Important aspects of human behaviour during fire will also be introduced. Many assumptions generally held about the way humans respond to fire emergencies have been shaped by the media and provide a sensationalised view. In this unit, we will seek to clarify this view by presenting research to uncover what can truly be expected from people when a fire occurs. Statistics from coronial data will be examined to provide an overview of who is at most risk when a fire starts. The focus will be on urban and residential structure fires, but human behaviour during bushfires will also be discussed.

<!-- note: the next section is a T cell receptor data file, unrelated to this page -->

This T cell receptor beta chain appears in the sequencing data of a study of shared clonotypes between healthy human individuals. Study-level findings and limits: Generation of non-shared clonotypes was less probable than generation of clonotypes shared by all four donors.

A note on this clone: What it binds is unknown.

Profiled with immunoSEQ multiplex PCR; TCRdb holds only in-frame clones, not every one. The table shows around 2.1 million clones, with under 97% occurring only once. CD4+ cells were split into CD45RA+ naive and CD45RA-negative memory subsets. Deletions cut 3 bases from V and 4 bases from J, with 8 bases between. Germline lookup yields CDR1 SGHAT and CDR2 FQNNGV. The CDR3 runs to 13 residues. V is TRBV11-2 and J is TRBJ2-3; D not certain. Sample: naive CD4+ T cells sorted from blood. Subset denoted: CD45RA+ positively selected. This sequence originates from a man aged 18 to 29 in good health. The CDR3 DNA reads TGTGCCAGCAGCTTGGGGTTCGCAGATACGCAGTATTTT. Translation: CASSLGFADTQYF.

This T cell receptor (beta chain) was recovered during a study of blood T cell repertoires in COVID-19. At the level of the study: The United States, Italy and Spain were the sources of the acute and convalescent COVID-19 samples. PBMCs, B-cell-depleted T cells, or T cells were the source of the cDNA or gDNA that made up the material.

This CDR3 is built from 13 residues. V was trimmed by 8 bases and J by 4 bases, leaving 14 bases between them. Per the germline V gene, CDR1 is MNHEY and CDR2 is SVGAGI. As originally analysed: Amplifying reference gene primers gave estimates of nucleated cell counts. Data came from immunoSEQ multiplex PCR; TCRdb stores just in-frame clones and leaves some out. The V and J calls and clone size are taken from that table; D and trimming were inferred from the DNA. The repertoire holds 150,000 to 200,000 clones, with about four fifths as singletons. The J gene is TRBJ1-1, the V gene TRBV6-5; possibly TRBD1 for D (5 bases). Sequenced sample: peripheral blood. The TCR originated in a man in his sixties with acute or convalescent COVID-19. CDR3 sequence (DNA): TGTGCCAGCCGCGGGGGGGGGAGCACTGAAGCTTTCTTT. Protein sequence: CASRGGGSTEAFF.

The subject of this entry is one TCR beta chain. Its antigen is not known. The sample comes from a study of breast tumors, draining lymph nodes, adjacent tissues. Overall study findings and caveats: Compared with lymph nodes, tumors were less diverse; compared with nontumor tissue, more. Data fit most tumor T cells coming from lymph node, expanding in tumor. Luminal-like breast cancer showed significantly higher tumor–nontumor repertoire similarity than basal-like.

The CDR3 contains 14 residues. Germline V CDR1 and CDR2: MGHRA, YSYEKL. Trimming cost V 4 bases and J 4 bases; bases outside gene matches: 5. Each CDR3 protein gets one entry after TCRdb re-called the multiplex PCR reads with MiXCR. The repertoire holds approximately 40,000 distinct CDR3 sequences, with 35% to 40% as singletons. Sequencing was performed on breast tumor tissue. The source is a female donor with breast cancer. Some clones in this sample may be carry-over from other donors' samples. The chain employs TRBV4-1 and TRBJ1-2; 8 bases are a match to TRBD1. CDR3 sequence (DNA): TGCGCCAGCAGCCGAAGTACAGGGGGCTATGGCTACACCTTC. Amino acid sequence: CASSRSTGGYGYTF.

Other areas covered in this unit are:
- Fire statistics and statistical analysis of occurrence, death and injuries.
- Introduction to risk management including probability, reliability, fault trees, event trees.
- The initiation and development of fires, fire characterisation and design fires.
|1.||Contextualise basic concepts and alternative acceptable frameworks for performance-based codes, with an application to fire safety engineering design;|
|2.||Contextualise basic concepts of risk management and probabilistic risk assessment;|
|3.||Propose fault tree and event tree;|
|4.||Interpret and analyse fire statistical data;|
|5.||Evaluate building evacuations in case of fire; and|
|6.||Analyse toxicity and toxicological effects of fire and its effluents.|
|Assignment||Assignment 1 (1250 words)||25%|
|Assignment||Assignment 2 (2500 words)||50%|
|Report||Analysis of risk and human response (1250 words)||25%|
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